the genius of aaron copland -- 12/17/15
Today's encore selection -- from The Lives of the Great Composers by Harold C. Schonberg. Aaron Copland, the composer who at first followed the influences of jazz and abstract music, but ultimately became the most powerful voice in American music by composing deeply personal music "in the simplest possible terms" resulting in such enduring masterpieces as Appalachian Spring and Fanfare for the Common Man:
"The composer who best represented the United States in the public and professional eye [in the mid-20th century] was Aaron Copland, born in Brooklyn on November 14, 1900. Copland made the break that took American music away from the faded provincialism of Edward MacDowell into a powerful, modern, very personal kind of speech. He also helped break the stranglehold of the German domination on American music. As a young pianist and aspiring composer, he first studied with Rubin Goldmark, but abruptly shifted and went to Paris in 1921. ...
|Aaron Copland in Paris early 1920s. Copland's
note on the back of the photo reads "On a breezy
day in March on my way to a concert the River
Seine in the background.
"Copland was in Paris at a good time, and was intellectually stimulated. Stravinsky, Ravel, Prokofiev, Les Six [a group of Montparnasse composers reacting against Wagner], the Ballets Russes all had their headquarters there. Picasso, Hemingway, Gertrude Stein and her circle, Joyce, and the other heroes of the Left Bank made Paris in the 1920s the most exciting city in the world. Copland, brash, breezy and confident, full of ideas about music, interested in American jazz, started turning out a kind of music that was his own. It was a music that reflected the new age. Copland was not the only American to work in an avant-garde style, ... [but he] was the one who had the brains, determination, and skill to arrive at his goal.
"At first he was influenced by Stravinsky and Les Six, and composed polyrhythmic music that played with jazz elements. After 1927, Copland dropped jazz. 'With the Piano Concerto I felt I had done all I could with the idiom, considering its limited emotional scope. True, it was an easy way to be American in musical terms, but all American music could not possibly be confined to two dominant jazz models: the 'blues' and the snappy number.' Many other composers of the period had come to the same conclusion. During the 1920s some of the international stars, including Stravinsky, had a brief fling with jazz, but nothing much came of it.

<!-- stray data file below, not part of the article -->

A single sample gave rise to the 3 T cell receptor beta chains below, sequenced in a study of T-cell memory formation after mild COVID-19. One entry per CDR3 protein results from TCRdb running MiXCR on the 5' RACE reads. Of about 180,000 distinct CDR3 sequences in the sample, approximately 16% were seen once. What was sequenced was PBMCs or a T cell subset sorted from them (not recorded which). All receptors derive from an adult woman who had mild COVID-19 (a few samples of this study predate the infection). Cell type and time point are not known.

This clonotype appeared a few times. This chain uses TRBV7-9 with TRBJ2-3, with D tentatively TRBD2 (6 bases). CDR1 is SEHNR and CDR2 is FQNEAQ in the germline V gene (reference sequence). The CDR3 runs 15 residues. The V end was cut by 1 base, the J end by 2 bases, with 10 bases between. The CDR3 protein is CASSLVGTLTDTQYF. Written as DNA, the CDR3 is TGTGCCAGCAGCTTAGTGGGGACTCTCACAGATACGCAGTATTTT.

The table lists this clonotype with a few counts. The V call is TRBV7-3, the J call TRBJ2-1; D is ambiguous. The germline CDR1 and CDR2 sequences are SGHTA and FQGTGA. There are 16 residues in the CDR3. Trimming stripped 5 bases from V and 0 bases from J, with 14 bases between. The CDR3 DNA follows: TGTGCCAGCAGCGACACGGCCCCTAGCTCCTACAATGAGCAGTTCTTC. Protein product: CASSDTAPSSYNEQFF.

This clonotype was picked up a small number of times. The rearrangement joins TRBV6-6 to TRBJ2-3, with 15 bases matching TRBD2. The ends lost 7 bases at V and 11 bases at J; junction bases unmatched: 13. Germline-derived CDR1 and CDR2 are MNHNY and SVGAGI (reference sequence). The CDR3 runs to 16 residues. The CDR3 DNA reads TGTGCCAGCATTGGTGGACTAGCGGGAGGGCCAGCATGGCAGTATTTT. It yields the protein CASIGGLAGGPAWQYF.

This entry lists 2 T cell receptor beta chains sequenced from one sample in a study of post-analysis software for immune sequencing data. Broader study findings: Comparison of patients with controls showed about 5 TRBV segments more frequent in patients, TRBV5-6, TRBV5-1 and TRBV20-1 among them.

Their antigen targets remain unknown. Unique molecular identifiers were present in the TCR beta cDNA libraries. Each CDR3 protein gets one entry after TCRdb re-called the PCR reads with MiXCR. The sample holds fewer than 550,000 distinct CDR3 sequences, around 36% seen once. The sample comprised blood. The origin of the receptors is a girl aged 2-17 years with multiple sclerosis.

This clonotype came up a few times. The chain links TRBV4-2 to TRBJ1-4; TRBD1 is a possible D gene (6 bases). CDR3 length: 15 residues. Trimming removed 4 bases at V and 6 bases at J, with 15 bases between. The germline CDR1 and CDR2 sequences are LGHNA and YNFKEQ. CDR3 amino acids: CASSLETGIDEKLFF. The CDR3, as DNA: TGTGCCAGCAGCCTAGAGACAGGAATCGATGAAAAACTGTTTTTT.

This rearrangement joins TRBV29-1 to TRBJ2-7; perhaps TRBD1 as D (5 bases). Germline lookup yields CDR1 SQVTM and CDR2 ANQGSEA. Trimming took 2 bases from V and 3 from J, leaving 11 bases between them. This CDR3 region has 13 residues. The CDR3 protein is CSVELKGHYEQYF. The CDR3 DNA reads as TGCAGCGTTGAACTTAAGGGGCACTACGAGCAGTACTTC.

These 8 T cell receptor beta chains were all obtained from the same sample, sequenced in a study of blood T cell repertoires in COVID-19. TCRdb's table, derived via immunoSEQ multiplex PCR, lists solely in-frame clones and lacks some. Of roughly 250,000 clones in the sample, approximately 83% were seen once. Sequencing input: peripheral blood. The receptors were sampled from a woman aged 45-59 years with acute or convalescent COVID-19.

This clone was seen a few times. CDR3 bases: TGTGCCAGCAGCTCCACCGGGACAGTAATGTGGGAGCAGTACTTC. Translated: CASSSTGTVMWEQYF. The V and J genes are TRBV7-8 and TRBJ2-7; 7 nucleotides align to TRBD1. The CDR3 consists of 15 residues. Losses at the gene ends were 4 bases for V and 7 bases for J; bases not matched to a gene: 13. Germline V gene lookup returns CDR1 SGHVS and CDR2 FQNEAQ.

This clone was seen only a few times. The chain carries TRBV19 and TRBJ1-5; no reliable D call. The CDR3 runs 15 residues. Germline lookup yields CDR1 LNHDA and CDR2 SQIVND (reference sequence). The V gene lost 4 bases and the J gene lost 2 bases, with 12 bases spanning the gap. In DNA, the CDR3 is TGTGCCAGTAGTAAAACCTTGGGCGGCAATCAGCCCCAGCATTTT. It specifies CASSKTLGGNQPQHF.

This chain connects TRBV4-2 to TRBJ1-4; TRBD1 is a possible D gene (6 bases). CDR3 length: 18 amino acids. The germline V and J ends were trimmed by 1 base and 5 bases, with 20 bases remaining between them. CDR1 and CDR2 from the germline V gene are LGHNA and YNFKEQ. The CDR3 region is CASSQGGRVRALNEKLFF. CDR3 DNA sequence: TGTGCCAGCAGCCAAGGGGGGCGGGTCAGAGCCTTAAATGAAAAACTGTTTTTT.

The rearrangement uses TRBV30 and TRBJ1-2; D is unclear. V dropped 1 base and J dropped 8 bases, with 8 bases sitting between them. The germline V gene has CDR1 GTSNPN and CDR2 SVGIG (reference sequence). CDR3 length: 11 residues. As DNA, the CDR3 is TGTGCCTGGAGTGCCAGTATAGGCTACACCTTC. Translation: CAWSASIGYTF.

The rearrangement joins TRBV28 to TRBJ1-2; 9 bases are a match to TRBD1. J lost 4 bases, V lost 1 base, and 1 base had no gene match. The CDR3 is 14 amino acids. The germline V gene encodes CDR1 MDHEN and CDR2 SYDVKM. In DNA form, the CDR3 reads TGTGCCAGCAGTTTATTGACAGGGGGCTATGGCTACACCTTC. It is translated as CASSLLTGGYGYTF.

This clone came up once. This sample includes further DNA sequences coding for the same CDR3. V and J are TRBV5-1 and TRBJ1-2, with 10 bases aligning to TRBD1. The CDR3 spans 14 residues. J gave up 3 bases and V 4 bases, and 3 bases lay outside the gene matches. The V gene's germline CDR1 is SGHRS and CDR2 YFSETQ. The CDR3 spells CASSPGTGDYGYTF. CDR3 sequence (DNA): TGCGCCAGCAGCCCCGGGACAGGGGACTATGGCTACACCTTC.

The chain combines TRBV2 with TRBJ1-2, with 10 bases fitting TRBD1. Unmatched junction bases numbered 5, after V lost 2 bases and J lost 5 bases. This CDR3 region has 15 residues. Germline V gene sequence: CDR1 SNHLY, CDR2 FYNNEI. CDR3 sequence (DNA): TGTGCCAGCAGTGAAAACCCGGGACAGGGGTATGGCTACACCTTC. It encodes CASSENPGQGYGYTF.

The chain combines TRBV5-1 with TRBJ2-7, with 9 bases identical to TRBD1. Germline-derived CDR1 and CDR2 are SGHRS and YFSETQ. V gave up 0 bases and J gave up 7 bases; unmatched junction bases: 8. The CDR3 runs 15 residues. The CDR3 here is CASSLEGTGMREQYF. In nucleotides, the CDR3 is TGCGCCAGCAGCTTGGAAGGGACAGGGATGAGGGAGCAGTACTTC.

"After the Piano Concerto, Copland turned to a completely different form of expression, one that stimulated every young American composer. With the Piano Variations (1930), the Short Symphony (1933, later reduced to a Sextet), and Statements for Orchestra (1935), Copland became the leader of the new American school.
"These new products from Copland's pen were stripped-down scores, dissonant, percussive, powerful, abstract. ... 'They are difficult to perform, and difficult for an audience to comprehend,' Copland said of this music. The public did not respond; it seldom does to abstract music -- that is, music in which the rigorous development of an idea occupies more importance than melody (in the traditional sense of the word). These were the days when everybody was desperately anxious to be 'modern,' and Copland was most modern of all the Americans.
"Suddenly Copland changed his style once again. He shifted from abstractionism to a more popular idiom. Copland felt that the new music could be dangerous in that it might end up completely alienating the public. In The New Music he pointed out that...
An entirely new public for music had grown up around the radio and the phonograph. It made no sense to ignore them and to continue writing as if they did not exist. I felt that it was worth the effort to see if I couldn't say what I had to say in the simplest possible terms.
"Thus came into being the music by which Copland is best known and best loved. With The Second Hurricane (1935), El Salon Mexico (1936), and above all with his three 'American' ballets -- Billy the Kid (1938) for Eugene Loring, Rodeo (1940) for Agnes de Mille, and Appalachian Spring (1944) for Martha Graham -- he moved out of a small circle into a position as not only the most respected American composer but also the most popular, by far."
|Harold C. Schonberg|
|The Lives of the Great Composers|
|W.W. Norton & Company|
|Copyright 1997, 1981, 1970 by Harold C. Schonberg|